Posted on March 8th, 2016


The resolution to turn Parliament into a ‘Constitutional Assembly’ is scheduled to be taken up for debate on the 9th of March.  If the Joint Opposition presumes to represent the Sinhala Buddhists (and if it doesn’t there’s really no need for its existence) it should oppose the said resolution.

I am informed that the Joint Opposition has 50 members. That is not enough to prevent the Government from pushing the resolution through with a 2/3 majority using the UNP votes, the minorities, plus Sirisena’s SLFP’ers.  But that’s not the point.  The Joint Opposition has to stall the Constitution-making process and give the Sinhala Buddhists time to mobilize and prepare for the referendum.

If the above is not done, the consequences are too horrific to imagine, given the type of Constitution that will be foisted on this country.   In this article I shall briefly explain what I think is the reason for turning Parliament into a ‘Constitutional Assembly,’ the type of Constitution that will be brought in, and what is going to happen afterwards.


I take it that most Sinhala Buddhists are now in agreement that the troika running Sri Lanka—which is to say the U.S., U.K. and India—have figured out a way to rig a referendum on the Constitution if and when it comes to that stage.  So, the Government has to only get the draft through Parliament (before the Sinhala Buddhists mobilize).

In my opinion, the reason for a ‘Constitutional Assembly’ is to legitimize the ‘National Government.’ If the ‘National Government’ is illegal, then the draft Constitution is also illegal, because the only way it would get 2/3 approval in Parliament is if the bulk of those votes came from MP’s holding portfolios in the ‘National Government.’

There is a possibility that, if the draft is brought to Parliament under the normal procedure for amending or replacing the Constitution, a legal challenge to the legitimacy of the ‘National Government’ will be made, and from the Government’s point of view that has to be prevented at all costs:  hence the need for a ‘Constitutional Assembly.’

I shall first explain why I think the ‘National Government’ is illegal, and then explain the ramifications to the Constitution-making process.

Article 3 of the Constitution says, ‘Sovereignty is in the People and is inalienable,’ and goes on to say that said Sovereignty includes the franchise.  Article 4(e) explains how the franchise is to be exercised, and says inter alia:  ‘The franchise shall be exercisable at the election of the President of the Republic and of the Members of Parliament.’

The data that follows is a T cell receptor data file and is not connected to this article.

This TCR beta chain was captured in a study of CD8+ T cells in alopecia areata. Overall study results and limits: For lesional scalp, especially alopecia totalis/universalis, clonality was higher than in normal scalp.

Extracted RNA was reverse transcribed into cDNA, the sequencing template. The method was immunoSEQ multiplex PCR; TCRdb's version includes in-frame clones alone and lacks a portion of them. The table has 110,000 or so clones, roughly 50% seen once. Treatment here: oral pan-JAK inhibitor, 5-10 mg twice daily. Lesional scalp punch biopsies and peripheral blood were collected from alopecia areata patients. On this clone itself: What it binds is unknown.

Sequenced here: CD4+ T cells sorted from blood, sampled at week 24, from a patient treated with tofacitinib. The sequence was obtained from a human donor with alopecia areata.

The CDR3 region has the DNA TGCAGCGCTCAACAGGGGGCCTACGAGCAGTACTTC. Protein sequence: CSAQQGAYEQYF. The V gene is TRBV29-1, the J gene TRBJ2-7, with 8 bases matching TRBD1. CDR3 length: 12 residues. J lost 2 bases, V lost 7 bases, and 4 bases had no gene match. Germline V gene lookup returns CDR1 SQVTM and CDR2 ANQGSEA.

To the best of my knowledge, in the Parliamentary elections held last August, a political party called the United Peoples Freedom Alliance (UPFA) won 95 seats in Parliament.  Again to the best of my knowledge, this UPFA issued an election manifesto prior to the election.

It is not in dispute that an election manifesto is the official program of action of any political party, and, for any given election, the principal means by which voters who vote for a party know what they are voting for.  To put it another way, the manifesto is the contract between the candidates representing a Party and the voters.

Through the manifesto, the candidates offer to do certain things if elected, and the voters, by electing the candidates in question, are signifying that they accept the offer.  (Thus, if I’m not mistaken, the two essential requirements of a valid contract, offer and acceptance, are met, and the candidates, once elected, have an obligation to follow the program of action they said they would follow.)

To my knowledge, nowhere in the UPFA’s manifesto did it say that if after the election the UPFA did not win enough seats gain a majority in Parliament, its members will join the rivals whom they campaigned against, and form a Government.  True, as per the relevant Supreme Court ruling, they can switch to the other side, but in that case they must leave the UPFA fold.  The point is that they cannot remain in the UPFA and form a government with their rivals.

But the above, as far as I understand it, is exactly what has happened under the present set-up:  a group of MP’s elected under the UPFA banner, and thus bound to the UPFA’s program of action, have joined their rivals in the UNP and are carrying on a government.  If the act of voting is to mean anything, we must suppose that a voter must have the assurance that if he votes for candidate ‘X’ and ‘X’ says he will do such and such, that once elected he will in fact do what he said and not something else.

As I explained earlier, Article 3 of the Constitution says that Sovereignty is inalienable, and the franchise is an integral part of Sovereignty.  Therefore, the MP’s who won under the UPFA but who have joined the UNP and are carrying on a government with the latter have abrogated the franchise of the voters who voted for them in the August elections.  In short, the ‘National Government’ violates the Constitution, which is to say it is illegal.

I shall now turn to the ramifications of the above to the Constitution-making process.  The normal procedure for amending or repealing and replacing the Constitution is set out in Articles 82(1) – (6) and Article 83 of the Constitution.  Article 82(6) states: